Task force discusses behavioral health recommendations for the governor
During a Behavioral Health Recovery System Transformation Task Force meeting on Friday morning, group members discussed the series of behavioral health recommendations they will submit to the governor’s office ahead of the next legislative session. The recommendations were developed during previous task force meetings dating back to September 2019.
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The list of recommendations up for consideration falls into three buckets: systems infrastructure, workforce, and physical infrastructure.
Under the systems infrastructure section, the task force began with a conversation on five recommendations related to agency collaboration and improving state oversight of the behavioral health system. The recommendations would:
- Require state hospitals to submit comprehensive budgets that eliminate chronic overspend.
- Encourage the governor to appoint a director responsible for coordinating behavioral health system changes among state agencies and educational institutions.
- Require the state to provide “rigorous oversight” of the managed care model for delivering behavioral health services.
The committee also discussed a recommendation that would require the state to establish a behavioral health bed tracking system to determine the real-time availability of secure detox and civil commitment beds for 14-,90-, and 180-day placements.
“It’s very similar to what we had put in the budget last year that unfortunately got vetoed because of the financial problems,” said Rep. Eileen Cody. “But definitely it’s something that we need to get developed because as we try and move people out of Western State, for sure, we need a better tracking system of what beds we’re using and what are available. So, I see that as a priority.”
“The tracking of the beds,” added Rep. Joe Schmick, “is vital and necessary if we’re going to get care out into the community to those who need it.”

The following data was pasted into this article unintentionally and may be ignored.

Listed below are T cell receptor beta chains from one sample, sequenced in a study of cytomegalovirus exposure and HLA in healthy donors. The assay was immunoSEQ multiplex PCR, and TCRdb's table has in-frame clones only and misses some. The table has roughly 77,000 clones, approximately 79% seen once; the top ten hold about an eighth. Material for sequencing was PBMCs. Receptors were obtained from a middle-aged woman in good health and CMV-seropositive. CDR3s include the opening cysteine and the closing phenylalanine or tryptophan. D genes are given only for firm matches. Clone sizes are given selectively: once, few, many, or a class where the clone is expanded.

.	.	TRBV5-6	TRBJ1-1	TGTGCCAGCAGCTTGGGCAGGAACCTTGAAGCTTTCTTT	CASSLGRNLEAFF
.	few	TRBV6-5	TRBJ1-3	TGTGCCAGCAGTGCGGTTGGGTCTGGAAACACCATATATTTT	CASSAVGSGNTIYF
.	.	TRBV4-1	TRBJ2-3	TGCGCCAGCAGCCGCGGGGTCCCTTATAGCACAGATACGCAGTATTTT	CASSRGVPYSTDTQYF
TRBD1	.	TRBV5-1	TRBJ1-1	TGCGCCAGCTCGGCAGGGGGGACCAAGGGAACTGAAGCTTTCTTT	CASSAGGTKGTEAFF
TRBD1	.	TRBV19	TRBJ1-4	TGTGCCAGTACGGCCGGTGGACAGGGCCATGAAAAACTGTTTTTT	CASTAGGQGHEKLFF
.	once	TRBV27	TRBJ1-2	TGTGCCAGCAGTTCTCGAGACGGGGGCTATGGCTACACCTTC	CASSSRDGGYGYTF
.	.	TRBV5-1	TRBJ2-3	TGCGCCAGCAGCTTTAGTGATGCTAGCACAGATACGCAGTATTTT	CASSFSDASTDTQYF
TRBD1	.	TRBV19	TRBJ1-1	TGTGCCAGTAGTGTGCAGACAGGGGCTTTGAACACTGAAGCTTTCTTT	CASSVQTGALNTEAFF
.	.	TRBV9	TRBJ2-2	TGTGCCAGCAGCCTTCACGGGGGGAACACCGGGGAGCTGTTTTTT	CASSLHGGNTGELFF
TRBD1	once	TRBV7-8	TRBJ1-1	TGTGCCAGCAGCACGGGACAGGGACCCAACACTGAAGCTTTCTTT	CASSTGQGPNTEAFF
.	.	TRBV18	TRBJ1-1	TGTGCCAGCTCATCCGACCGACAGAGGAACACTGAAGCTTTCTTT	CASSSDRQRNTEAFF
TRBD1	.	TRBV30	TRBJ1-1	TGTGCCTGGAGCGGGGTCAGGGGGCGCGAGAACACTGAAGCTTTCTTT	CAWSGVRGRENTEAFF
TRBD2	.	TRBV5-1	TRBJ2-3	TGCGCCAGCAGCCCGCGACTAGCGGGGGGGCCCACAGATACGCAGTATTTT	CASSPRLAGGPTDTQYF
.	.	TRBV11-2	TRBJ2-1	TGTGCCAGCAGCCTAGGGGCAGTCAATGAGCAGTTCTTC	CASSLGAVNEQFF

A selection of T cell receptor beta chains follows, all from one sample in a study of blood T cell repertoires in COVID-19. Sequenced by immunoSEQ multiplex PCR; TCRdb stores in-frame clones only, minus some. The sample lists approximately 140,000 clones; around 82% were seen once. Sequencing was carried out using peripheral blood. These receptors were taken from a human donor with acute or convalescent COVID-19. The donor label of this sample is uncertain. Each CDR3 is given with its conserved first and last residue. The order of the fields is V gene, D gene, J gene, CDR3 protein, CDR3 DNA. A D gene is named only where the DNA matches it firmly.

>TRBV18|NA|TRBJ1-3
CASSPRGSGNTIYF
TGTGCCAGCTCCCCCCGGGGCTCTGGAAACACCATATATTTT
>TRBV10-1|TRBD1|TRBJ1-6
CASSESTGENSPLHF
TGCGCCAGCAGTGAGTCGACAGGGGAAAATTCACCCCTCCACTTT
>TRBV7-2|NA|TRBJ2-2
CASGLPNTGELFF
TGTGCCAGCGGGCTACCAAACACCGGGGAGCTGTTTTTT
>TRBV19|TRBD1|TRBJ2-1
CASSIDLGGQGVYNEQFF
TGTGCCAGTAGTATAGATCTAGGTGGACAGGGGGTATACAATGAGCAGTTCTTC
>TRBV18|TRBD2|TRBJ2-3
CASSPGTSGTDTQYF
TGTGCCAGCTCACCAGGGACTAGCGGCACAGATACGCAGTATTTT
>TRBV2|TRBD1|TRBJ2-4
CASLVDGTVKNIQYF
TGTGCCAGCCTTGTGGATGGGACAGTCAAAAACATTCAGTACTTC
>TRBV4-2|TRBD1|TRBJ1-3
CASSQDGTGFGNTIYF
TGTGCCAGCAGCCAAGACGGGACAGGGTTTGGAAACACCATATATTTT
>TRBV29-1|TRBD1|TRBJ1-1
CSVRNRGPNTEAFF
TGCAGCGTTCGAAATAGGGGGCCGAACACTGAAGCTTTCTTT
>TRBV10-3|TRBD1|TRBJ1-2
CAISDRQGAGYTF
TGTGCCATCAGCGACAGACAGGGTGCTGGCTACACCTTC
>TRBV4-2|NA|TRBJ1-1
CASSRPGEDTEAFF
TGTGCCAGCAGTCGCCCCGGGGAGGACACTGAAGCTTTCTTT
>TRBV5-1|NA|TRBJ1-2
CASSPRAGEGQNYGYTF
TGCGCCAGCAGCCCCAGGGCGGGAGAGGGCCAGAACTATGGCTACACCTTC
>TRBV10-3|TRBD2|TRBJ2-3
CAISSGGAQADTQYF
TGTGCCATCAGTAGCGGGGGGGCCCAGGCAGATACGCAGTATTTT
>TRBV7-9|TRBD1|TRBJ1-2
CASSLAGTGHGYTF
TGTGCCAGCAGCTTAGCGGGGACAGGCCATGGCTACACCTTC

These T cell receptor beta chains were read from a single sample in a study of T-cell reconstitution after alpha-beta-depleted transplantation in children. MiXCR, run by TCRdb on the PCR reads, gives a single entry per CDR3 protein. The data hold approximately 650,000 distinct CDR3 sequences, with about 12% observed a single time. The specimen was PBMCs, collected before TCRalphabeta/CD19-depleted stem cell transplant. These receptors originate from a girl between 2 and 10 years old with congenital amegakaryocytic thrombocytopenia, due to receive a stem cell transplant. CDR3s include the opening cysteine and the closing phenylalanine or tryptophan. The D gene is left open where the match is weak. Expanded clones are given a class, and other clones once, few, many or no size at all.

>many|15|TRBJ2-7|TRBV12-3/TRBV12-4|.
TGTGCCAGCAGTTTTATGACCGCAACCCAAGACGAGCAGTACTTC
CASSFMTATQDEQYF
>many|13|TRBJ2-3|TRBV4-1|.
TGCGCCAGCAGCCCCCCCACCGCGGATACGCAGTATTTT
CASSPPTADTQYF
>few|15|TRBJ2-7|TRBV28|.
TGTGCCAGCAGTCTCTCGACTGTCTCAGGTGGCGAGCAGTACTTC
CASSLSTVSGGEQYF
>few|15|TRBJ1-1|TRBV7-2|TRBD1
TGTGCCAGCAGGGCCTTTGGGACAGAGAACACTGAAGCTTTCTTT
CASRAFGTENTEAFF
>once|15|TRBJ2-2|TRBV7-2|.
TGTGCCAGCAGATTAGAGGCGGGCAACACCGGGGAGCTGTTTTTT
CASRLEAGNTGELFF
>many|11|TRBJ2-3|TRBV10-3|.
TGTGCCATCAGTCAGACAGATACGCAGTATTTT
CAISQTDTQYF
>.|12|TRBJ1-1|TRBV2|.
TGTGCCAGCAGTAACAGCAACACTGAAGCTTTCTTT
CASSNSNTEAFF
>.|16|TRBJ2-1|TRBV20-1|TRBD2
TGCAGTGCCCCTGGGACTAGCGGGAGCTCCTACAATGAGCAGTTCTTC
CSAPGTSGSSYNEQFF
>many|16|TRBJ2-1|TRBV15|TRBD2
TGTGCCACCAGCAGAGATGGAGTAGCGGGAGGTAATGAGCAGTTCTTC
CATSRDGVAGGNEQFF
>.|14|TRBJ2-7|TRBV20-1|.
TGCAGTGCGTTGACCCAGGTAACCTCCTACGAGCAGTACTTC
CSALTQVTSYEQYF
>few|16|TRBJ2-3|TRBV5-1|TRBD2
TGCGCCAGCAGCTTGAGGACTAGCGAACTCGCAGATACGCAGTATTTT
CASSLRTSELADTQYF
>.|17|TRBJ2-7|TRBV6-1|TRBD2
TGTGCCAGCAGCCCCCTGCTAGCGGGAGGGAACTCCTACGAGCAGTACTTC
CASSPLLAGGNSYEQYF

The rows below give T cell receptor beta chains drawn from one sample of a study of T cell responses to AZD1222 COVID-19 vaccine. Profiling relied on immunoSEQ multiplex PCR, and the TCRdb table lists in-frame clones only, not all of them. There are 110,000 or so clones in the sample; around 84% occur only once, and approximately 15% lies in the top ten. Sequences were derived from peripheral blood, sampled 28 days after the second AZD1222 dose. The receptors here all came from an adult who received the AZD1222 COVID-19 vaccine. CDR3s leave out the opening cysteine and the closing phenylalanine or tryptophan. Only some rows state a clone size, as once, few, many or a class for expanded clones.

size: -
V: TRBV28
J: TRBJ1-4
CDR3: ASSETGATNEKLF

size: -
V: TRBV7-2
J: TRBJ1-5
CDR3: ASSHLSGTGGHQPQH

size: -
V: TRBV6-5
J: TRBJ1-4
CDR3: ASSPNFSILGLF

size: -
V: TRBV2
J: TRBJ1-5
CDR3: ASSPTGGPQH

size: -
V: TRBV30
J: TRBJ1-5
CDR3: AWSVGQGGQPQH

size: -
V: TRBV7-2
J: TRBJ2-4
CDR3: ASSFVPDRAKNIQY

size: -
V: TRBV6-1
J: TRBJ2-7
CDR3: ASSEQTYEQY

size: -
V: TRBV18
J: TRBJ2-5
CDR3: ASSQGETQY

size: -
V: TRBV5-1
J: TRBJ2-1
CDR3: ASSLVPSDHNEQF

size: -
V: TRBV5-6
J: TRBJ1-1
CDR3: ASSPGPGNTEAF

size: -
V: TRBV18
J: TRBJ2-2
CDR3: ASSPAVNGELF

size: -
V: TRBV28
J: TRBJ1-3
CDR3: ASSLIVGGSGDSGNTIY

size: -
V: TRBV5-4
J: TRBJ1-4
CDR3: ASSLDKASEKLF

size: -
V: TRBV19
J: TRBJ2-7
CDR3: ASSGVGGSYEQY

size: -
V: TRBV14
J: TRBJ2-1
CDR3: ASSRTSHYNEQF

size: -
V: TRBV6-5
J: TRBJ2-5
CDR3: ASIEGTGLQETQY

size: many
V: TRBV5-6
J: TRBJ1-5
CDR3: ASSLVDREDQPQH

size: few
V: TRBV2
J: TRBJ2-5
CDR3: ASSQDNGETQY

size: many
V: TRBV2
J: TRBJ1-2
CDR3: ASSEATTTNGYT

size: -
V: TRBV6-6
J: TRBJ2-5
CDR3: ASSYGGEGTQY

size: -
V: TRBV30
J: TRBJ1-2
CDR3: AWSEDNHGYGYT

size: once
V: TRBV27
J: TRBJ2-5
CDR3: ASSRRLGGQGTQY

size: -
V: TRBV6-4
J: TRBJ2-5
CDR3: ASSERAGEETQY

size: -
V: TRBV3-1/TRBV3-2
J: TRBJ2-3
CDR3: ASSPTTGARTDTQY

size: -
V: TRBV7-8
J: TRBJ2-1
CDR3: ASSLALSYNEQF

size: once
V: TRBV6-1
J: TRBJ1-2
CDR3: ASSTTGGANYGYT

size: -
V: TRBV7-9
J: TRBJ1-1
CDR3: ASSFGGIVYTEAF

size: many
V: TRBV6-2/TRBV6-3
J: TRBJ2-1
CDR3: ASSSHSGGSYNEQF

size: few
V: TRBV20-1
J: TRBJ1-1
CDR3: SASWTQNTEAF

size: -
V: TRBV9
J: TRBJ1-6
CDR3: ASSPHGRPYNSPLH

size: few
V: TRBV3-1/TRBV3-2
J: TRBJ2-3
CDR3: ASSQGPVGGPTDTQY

Recommendations related to services and involuntary treatment were also included under the systems infrastructure umbrella. These categories include the following recommendations:
- “The state must continue the development of resources in the community to increase provider capacity and community support, as well as investment in Home and Community Services and Area Agency on Aging case management to access and provide client-centered behavioral health case management.”
- “The state must increase the deployment of assertive community treatment teams.”
- “The state should increase capacity for structured involuntary treatment diversions such as crisis triage, peer respite, and stabilization centers.”
- “The state must ensure that crisis treatment facilities are reimbursed for providing behavioral health services which meet the standard of medical necessity and are not limited by the legal standard for involuntary commitment.”
The second bucket of recommendations considered by the task force relates to supporting the state’s behavioral health workforce. Within this section, the committee discussed recommendations to create behavioral health apprenticeship programs, create a behavioral health support specialist license, expand mental health professionals’ ability to treat substance use disorder, and increase the use of peer services as part of the behavioral health care team.
Another proposal recommends expanding the Workforce Education Investment Act, and other financial aid programs, to provide free graduate tuition for students who commit to entering the behavioral health field.
“This is just such a critical need. If we do not have people who want to do this work…it’s very hard to provide these services or address any of the issues that we have talked about,” said Committee Co-Chair Sen. Manka Dhingra.
Lastly, committee members reviewed recommendations related to improvements in the state’s physical infrastructure. Here, the group evaluated recommendations aimed at focusing on the continuum of care so that patients do not spend more time than necessary in acute care settings, identifying dedicated revenue sources to build supportive housing units, and requiring agency collaboration to determine factors that create challenges when siting behavioral health facilities.
In terms of next steps, Sen. Dhingra says committee staff will take the edits discussed during the meeting and update the recommendation list. The legislators on the task force will then meet to discuss the updated draft and will send it out once consensus is reached.
The full list of recommendations discussed during Friday’s meeting is available here.